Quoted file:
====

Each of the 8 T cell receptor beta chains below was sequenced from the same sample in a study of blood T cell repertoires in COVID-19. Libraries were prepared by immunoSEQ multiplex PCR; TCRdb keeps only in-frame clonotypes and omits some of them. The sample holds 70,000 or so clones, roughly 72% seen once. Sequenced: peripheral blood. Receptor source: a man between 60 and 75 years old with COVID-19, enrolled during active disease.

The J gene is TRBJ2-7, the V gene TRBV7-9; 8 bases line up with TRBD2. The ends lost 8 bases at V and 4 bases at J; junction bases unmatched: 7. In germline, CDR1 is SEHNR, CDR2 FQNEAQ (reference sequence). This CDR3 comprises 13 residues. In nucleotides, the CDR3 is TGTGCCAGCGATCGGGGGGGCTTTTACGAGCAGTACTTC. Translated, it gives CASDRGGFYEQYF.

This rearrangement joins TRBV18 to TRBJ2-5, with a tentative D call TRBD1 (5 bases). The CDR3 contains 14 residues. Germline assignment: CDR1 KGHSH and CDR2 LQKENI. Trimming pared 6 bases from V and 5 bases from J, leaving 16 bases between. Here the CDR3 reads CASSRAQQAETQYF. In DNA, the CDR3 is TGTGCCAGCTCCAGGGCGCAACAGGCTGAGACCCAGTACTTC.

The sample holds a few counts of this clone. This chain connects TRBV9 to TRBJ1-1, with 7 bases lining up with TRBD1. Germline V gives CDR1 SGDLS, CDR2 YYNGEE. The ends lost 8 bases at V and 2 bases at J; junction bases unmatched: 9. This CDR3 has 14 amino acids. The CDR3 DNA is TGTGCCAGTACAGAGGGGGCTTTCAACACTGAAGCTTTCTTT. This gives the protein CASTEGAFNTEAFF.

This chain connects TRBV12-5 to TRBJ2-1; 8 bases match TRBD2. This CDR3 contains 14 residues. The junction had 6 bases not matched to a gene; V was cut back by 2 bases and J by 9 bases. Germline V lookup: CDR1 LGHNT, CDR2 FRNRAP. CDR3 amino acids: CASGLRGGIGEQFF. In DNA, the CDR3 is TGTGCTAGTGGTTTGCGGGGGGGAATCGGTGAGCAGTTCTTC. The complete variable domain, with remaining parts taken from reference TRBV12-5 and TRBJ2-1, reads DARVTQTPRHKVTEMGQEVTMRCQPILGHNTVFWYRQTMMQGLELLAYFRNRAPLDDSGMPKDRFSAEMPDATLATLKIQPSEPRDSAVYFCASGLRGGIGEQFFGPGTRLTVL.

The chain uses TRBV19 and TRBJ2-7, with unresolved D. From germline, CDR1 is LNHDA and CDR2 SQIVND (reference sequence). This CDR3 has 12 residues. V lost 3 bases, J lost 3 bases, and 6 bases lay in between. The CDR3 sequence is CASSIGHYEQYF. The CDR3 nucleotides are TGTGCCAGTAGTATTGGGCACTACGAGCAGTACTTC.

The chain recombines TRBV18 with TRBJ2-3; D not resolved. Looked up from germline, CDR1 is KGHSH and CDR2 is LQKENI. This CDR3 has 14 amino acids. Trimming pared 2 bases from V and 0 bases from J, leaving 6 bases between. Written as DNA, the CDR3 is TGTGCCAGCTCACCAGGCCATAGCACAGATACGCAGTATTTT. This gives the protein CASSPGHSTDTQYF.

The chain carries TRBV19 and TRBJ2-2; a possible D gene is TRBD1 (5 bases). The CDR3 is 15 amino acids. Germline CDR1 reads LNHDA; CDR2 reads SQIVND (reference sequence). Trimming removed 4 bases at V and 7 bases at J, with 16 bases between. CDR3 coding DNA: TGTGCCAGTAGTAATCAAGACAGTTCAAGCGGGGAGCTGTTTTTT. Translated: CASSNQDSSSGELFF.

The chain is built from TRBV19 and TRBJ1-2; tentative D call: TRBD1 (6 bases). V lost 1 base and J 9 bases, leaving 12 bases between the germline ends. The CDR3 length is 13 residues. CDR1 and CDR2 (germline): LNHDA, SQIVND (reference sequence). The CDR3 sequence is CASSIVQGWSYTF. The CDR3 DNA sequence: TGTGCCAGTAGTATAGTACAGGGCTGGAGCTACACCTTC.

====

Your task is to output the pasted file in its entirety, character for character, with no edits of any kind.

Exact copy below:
Each of the 8 T cell receptor beta chains below was sequenced from the same sample in a study of blood T cell repertoires in COVID-19. Libraries were prepared by immunoSEQ multiplex PCR; TCRdb keeps only in-frame clonotypes and omits some of them. The sample holds 70,000 or so clones, roughly 72% seen once. Sequenced: peripheral blood. Receptor source: a man between 60 and 75 years old with COVID-19, enrolled during active disease.

The J gene is TRBJ2-7, the V gene TRBV7-9; 8 bases line up with TRBD2. The ends lost 8 bases at V and 4 bases at J; junction bases unmatched: 7. In germline, CDR1 is SEHNR, CDR2 FQNEAQ (reference sequence). This CDR3 comprises 13 residues. In nucleotides, the CDR3 is TGTGCCAGCGATCGGGGGGGCTTTTACGAGCAGTACTTC. Translated, it gives CASDRGGFYEQYF.

This rearrangement joins TRBV18 to TRBJ2-5, with a tentative D call TRBD1 (5 bases). The CDR3 contains 14 residues. Germline assignment: CDR1 KGHSH and CDR2 LQKENI. Trimming pared 6 bases from V and 5 bases from J, leaving 16 bases between. Here the CDR3 reads CASSRAQQAETQYF. In DNA, the CDR3 is TGTGCCAGCTCCAGGGCGCAACAGGCTGAGACCCAGTACTTC.

The sample holds a few counts of this clone. This chain connects TRBV9 to TRBJ1-1, with 7 bases lining up with TRBD1. Germline V gives CDR1 SGDLS, CDR2 YYNGEE. The ends lost 8 bases at V and 2 bases at J; junction bases unmatched: 9. This CDR3 has 14 amino acids. The CDR3 DNA is TGTGCCAGTACAGAGGGGGCTTTCAACACTGAAGCTTTCTTT. This gives the protein CASTEGAFNTEAFF.

This chain connects TRBV12-5 to TRBJ2-1; 8 bases match TRBD2. This CDR3 contains 14 residues. The junction had 6 bases not matched to a gene; V was cut back by 2 bases and J by 9 bases. Germline V lookup: CDR1 LGHNT, CDR2 FRNRAP. CDR3 amino acids: CASGLRGGIGEQFF. In DNA, the CDR3 is TGTGCTAGTGGTTTGCGGGGGGGAATCGGTGAGCAGTTCTTC. The complete variable domain, with remaining parts taken from reference TRBV12-5 and TRBJ2-1, reads DARVTQTPRHKVTEMGQEVTMRCQPILGHNTVFWYRQTMMQGLELLAYFRNRAPLDDSGMPKDRFSAEMPDATLATLKIQPSEPRDSAVYFCASGLRGGIGEQFFGPGTRLTVL.

The chain uses TRBV19 and TRBJ2-7, with unresolved D. From germline, CDR1 is LNHDA and CDR2 SQIVND (reference sequence). This CDR3 has 12 residues. V lost 3 bases, J lost 3 bases, and 6 bases lay in between. The CDR3 sequence is CASSIGHYEQYF. The CDR3 nucleotides are TGTGCCAGTAGTATTGGGCACTACGAGCAGTACTTC.

The chain recombines TRBV18 with TRBJ2-3; D not resolved. Looked up from germline, CDR1 is KGHSH and CDR2 is LQKENI. This CDR3 has 14 amino acids. Trimming pared 2 bases from V and 0 bases from J, leaving 6 bases between. Written as DNA, the CDR3 is TGTGCCAGCTCACCAGGCCATAGCACAGATACGCAGTATTTT. This gives the protein CASSPGHSTDTQYF.

The chain carries TRBV19 and TRBJ2-2; a possible D gene is TRBD1 (5 bases). The CDR3 is 15 amino acids. Germline CDR1 reads LNHDA; CDR2 reads SQIVND (reference sequence). Trimming removed 4 bases at V and 7 bases at J, with 16 bases between. CDR3 coding DNA: TGTGCCAGTAGTAATCAAGACAGTTCAAGCGGGGAGCTGTTTTTT. Translated: CASSNQDSSSGELFF.

The chain is built from TRBV19 and TRBJ1-2; tentative D call: TRBD1 (6 bases). V lost 1 base and J 9 bases, leaving 12 bases between the germline ends. The CDR3 length is 13 residues. CDR1 and CDR2 (germline): LNHDA, SQIVND (reference sequence). The CDR3 sequence is CASSIVQGWSYTF. The CDR3 DNA sequence: TGTGCCAGTAGTATAGTACAGGGCTGGAGCTACACCTTC.